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Transgenesis for pig models

View Article: PubMed Central - PubMed

ABSTRACT

Animal models, particularly pigs, have come to play an important role in translational biomedical research. There have been many pig models with genetically modifications via somatic cell nuclear transfer (SCNT). However, because most transgenic pigs have been produced by random integration to date, the necessity for more exact gene-mutated models using recombinase based conditional gene expression like mice has been raised. Currently, advanced genome-editing technologies enable us to generate specific gene-deleted and -inserted pig models. In the future, the development of pig models with gene editing technologies could be a valuable resource for biomedical research.

No MeSH data available.


Gene integration and expression by PhiC31 recombinase. (A) Porcine fibroblasts with the attP-blasticidin gene were generated. AttB-DNA and PhiC31 recombinase were co-transfected into the fibroblasts and recombination occurred. (B) After recombination, the fibroblast expressed eGFP. (C) Recombination was confirmed by genomic PCR. 1, control fibroblasts; 2, attP-transfected fibroblasts; 3, recombinated fibroblasts by PhiC31.
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Figure 3: Gene integration and expression by PhiC31 recombinase. (A) Porcine fibroblasts with the attP-blasticidin gene were generated. AttB-DNA and PhiC31 recombinase were co-transfected into the fibroblasts and recombination occurred. (B) After recombination, the fibroblast expressed eGFP. (C) Recombination was confirmed by genomic PCR. 1, control fibroblasts; 2, attP-transfected fibroblasts; 3, recombinated fibroblasts by PhiC31.

Mentions: PhiC31 recombinase. Unlike Cre- and Dre-recombinase with various genome engineering functions, PhiC31 recombinase can integrate the target gene into a site-specific sequence region, attP. PhiC31 protein recombines attB and attP sequences, resulting in the gene being inserted via attB-attP recombination (Fig. 3). Several mice models have been generated using the PhiC31 integrase system. In addition, a few studies using phiC31 recombinase were carried out in livestock, particularly cattle. However, few studies involving pigs have been reported to date [241]. Therefore, we investigated the possibility of attB-attP recombination by PhiC31 in porcine cells as well. As shown in Fig. 3, DNAs (a vector DNA; attB containing a fluorescence gene and a vector DNA; phiC31) were transfected in porcine fibroblasts with attP sequences, selected, and confirmed by genomic polymerase chain reaction. Producing pig models using PhiC31 recombination research is still in the preliminary stage. However, hopefully it can become a viable option for generating conditional transgenic pigs.


Transgenesis for pig models
Gene integration and expression by PhiC31 recombinase. (A) Porcine fibroblasts with the attP-blasticidin gene were generated. AttB-DNA and PhiC31 recombinase were co-transfected into the fibroblasts and recombination occurred. (B) After recombination, the fibroblast expressed eGFP. (C) Recombination was confirmed by genomic PCR. 1, control fibroblasts; 2, attP-transfected fibroblasts; 3, recombinated fibroblasts by PhiC31.
© Copyright Policy - open-access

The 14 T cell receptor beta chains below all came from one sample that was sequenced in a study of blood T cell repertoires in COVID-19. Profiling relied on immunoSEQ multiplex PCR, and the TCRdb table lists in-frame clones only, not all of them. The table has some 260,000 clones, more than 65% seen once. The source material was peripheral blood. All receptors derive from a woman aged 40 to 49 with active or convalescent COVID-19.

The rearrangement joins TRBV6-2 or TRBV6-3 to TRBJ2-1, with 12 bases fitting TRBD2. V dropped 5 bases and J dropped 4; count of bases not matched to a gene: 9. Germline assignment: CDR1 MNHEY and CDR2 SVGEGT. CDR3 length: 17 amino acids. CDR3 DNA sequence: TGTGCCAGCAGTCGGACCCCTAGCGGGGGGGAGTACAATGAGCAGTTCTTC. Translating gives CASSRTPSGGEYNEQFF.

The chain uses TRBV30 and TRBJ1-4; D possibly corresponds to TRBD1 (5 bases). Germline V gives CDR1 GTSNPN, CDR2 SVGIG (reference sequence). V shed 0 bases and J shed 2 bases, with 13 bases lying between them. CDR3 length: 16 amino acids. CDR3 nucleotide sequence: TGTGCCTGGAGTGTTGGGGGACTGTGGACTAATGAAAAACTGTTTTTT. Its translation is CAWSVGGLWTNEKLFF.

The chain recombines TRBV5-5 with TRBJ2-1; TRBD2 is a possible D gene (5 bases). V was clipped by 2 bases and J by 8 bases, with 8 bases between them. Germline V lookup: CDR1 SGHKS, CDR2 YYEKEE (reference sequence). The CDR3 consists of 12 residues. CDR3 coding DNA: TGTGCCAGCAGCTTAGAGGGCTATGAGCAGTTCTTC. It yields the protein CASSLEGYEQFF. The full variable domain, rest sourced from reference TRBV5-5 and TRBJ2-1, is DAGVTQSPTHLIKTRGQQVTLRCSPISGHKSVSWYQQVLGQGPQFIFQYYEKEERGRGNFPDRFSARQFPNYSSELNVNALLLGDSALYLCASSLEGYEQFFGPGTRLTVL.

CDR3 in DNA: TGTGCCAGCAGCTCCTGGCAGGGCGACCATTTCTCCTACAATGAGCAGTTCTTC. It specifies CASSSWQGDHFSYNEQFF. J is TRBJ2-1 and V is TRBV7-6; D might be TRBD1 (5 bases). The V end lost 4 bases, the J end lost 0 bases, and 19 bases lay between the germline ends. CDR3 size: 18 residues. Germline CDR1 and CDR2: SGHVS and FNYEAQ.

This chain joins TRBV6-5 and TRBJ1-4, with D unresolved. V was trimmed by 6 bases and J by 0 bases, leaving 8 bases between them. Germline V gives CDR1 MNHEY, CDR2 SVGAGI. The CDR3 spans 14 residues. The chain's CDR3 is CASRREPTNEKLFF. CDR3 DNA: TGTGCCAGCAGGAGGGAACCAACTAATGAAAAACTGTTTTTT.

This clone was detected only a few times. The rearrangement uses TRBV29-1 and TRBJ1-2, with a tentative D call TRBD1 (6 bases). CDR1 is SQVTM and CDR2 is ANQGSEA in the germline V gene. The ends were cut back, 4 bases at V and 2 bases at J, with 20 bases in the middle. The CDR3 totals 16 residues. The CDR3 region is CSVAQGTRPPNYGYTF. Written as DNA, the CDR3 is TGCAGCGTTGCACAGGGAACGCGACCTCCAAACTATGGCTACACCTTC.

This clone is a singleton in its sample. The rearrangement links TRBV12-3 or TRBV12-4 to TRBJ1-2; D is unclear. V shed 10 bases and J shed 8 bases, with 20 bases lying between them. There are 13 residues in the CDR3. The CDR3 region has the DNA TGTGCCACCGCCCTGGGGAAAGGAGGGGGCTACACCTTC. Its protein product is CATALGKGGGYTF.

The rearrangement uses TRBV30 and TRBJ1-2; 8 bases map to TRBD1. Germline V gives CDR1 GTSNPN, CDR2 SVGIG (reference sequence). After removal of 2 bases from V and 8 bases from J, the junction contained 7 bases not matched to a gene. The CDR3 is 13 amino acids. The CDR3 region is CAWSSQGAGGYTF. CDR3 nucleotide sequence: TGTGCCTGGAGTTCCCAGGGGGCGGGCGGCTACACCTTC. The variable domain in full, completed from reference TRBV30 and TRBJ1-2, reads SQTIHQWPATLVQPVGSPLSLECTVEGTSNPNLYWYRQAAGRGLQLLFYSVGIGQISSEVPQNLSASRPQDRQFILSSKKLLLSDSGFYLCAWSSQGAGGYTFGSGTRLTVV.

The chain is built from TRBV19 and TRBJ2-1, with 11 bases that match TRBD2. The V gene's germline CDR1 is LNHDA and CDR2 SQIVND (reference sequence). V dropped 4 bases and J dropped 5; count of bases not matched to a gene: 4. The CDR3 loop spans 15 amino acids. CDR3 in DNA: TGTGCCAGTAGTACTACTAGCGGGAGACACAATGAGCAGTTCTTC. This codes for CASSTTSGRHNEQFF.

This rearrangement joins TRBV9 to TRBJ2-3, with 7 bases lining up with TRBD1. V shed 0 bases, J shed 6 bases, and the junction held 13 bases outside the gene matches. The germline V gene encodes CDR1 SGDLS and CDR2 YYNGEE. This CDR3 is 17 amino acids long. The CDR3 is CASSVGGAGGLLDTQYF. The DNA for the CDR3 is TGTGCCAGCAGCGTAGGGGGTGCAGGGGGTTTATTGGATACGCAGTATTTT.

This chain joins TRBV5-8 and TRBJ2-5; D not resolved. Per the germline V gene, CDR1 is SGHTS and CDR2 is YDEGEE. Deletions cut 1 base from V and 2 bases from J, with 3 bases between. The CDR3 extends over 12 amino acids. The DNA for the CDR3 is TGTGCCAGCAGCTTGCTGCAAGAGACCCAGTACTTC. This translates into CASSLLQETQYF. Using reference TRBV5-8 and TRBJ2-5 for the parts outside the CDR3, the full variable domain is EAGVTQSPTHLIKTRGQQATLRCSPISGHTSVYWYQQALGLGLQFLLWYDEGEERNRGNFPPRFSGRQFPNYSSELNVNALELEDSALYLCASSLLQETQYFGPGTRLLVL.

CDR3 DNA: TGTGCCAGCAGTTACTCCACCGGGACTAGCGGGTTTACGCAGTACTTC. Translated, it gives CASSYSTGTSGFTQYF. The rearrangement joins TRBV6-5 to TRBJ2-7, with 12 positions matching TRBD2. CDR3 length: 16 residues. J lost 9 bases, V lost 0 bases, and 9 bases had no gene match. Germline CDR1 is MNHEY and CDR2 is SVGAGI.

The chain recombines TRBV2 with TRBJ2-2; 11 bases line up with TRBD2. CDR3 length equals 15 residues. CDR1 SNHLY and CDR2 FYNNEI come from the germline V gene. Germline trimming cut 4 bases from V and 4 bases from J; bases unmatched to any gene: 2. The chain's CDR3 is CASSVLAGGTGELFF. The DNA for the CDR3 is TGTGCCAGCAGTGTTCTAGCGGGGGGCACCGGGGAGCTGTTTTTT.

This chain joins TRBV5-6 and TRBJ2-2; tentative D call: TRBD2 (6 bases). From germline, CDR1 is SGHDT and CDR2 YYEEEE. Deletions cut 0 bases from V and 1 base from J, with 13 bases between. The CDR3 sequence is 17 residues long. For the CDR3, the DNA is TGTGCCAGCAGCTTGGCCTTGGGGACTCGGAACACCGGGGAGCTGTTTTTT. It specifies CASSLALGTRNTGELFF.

Related In: Results  -  Collection

License
Show All Figures
getmorefigures.php?uid=PMC5037292&req=5

Figure 3: Gene integration and expression by PhiC31 recombinase. (A) Porcine fibroblasts with the attP-blasticidin gene were generated. AttB-DNA and PhiC31 recombinase were co-transfected into the fibroblasts and recombination occurred. (B) After recombination, the fibroblast expressed eGFP. (C) Recombination was confirmed by genomic PCR. 1, control fibroblasts; 2, attP-transfected fibroblasts; 3, recombinated fibroblasts by PhiC31.
Mentions: PhiC31 recombinase. Unlike Cre- and Dre-recombinase with various genome engineering functions, PhiC31 recombinase can integrate the target gene into a site-specific sequence region, attP. PhiC31 protein recombines attB and attP sequences, resulting in the gene being inserted via attB-attP recombination (Fig. 3). Several mice models have been generated using the PhiC31 integrase system. In addition, a few studies using phiC31 recombinase were carried out in livestock, particularly cattle. However, few studies involving pigs have been reported to date [241]. Therefore, we investigated the possibility of attB-attP recombination by PhiC31 in porcine cells as well. As shown in Fig. 3, DNAs (a vector DNA; attB containing a fluorescence gene and a vector DNA; phiC31) were transfected in porcine fibroblasts with attP sequences, selected, and confirmed by genomic polymerase chain reaction. Producing pig models using PhiC31 recombination research is still in the preliminary stage. However, hopefully it can become a viable option for generating conditional transgenic pigs.

View Article: PubMed Central - PubMed

ABSTRACT

Animal models, particularly pigs, have come to play an important role in translational biomedical research. There have been many pig models with genetically modifications via somatic cell nuclear transfer (SCNT). However, because most transgenic pigs have been produced by random integration to date, the necessity for more exact gene-mutated models using recombinase based conditional gene expression like mice has been raised. Currently, advanced genome-editing technologies enable us to generate specific gene-deleted and -inserted pig models. In the future, the development of pig models with gene editing technologies could be a valuable resource for biomedical research.

No MeSH data available.